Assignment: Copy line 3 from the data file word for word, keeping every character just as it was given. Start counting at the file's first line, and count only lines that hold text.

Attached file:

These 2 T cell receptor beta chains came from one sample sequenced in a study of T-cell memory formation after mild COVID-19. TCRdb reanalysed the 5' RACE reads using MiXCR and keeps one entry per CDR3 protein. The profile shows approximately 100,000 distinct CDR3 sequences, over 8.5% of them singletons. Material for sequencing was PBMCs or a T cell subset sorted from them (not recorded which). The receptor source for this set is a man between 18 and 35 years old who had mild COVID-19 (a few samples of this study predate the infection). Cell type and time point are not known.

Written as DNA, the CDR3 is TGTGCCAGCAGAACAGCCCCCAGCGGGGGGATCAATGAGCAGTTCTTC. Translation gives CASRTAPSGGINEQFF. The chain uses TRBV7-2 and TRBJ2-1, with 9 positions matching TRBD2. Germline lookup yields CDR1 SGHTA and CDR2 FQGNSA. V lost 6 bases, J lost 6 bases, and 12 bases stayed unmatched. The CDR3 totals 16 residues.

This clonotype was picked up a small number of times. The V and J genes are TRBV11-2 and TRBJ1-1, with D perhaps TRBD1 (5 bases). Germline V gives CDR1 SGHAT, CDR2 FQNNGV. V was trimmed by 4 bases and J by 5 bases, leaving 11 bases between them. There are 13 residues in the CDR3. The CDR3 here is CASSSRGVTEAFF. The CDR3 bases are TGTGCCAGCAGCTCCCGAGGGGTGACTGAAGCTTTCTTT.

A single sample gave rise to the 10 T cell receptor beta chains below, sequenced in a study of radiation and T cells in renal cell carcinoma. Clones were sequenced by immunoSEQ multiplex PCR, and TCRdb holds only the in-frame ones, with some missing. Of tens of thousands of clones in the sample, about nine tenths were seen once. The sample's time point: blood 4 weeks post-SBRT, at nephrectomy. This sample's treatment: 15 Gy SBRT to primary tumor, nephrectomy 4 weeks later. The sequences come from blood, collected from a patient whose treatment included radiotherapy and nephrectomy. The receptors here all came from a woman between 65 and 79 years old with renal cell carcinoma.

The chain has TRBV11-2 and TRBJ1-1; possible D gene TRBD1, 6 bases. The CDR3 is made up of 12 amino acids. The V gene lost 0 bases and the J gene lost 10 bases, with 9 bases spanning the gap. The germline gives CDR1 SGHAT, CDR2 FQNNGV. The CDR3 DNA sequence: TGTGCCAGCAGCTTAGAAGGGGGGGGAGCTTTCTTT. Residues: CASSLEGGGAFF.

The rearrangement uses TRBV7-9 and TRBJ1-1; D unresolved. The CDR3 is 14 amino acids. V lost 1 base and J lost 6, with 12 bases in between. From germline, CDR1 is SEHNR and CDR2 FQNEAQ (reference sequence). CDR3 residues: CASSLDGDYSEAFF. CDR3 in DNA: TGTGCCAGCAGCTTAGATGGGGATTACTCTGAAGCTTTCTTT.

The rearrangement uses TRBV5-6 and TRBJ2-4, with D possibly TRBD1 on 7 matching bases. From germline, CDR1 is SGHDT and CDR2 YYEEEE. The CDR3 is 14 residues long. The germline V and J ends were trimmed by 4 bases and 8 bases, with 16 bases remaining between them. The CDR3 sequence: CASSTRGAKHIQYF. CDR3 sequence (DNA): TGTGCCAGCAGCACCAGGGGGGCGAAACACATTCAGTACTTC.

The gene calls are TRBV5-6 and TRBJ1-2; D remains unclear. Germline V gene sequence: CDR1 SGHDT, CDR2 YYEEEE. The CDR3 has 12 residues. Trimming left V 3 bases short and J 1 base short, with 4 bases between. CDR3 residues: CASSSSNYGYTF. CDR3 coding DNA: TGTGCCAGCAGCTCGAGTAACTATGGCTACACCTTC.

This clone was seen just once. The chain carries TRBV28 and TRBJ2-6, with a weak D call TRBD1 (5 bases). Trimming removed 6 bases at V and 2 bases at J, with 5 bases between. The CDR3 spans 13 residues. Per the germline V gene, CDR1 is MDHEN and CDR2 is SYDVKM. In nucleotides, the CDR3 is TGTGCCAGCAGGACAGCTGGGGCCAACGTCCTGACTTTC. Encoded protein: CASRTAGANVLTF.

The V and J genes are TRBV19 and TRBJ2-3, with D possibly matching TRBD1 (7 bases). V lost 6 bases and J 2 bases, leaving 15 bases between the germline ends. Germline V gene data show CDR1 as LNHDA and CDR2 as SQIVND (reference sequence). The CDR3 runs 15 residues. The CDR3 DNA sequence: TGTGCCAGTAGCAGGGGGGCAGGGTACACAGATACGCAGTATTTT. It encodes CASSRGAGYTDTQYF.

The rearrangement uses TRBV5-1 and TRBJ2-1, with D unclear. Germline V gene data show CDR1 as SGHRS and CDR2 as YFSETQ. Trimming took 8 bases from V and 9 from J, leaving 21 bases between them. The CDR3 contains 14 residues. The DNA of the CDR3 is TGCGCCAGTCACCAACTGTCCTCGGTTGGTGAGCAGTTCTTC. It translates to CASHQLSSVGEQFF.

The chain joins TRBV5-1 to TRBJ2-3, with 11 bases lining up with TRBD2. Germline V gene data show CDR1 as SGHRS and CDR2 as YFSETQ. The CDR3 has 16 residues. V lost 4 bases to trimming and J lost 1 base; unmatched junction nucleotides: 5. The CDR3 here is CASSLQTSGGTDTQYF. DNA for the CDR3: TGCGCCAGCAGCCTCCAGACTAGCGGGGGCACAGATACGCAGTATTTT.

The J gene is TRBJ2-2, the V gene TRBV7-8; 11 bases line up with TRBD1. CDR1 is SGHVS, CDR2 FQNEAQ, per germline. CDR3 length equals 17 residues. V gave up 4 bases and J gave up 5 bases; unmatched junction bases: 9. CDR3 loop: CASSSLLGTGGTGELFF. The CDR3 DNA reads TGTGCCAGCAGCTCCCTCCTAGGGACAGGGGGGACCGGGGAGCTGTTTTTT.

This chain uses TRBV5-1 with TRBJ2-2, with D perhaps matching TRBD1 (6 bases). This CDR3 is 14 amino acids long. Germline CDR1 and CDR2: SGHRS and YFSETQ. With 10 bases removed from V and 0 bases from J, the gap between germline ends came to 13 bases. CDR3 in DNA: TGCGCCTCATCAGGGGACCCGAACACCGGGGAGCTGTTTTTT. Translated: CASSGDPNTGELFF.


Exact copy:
This clonotype was picked up a small number of times. The V and J genes are TRBV11-2 and TRBJ1-1, with D perhaps TRBD1 (5 bases). Germline V gives CDR1 SGHAT, CDR2 FQNNGV. V was trimmed by 4 bases and J by 5 bases, leaving 11 bases between them. There are 13 residues in the CDR3. The CDR3 here is CASSSRGVTEAFF. The CDR3 bases are TGTGCCAGCAGCTCCCGAGGGGTGACTGAAGCTTTCTTT.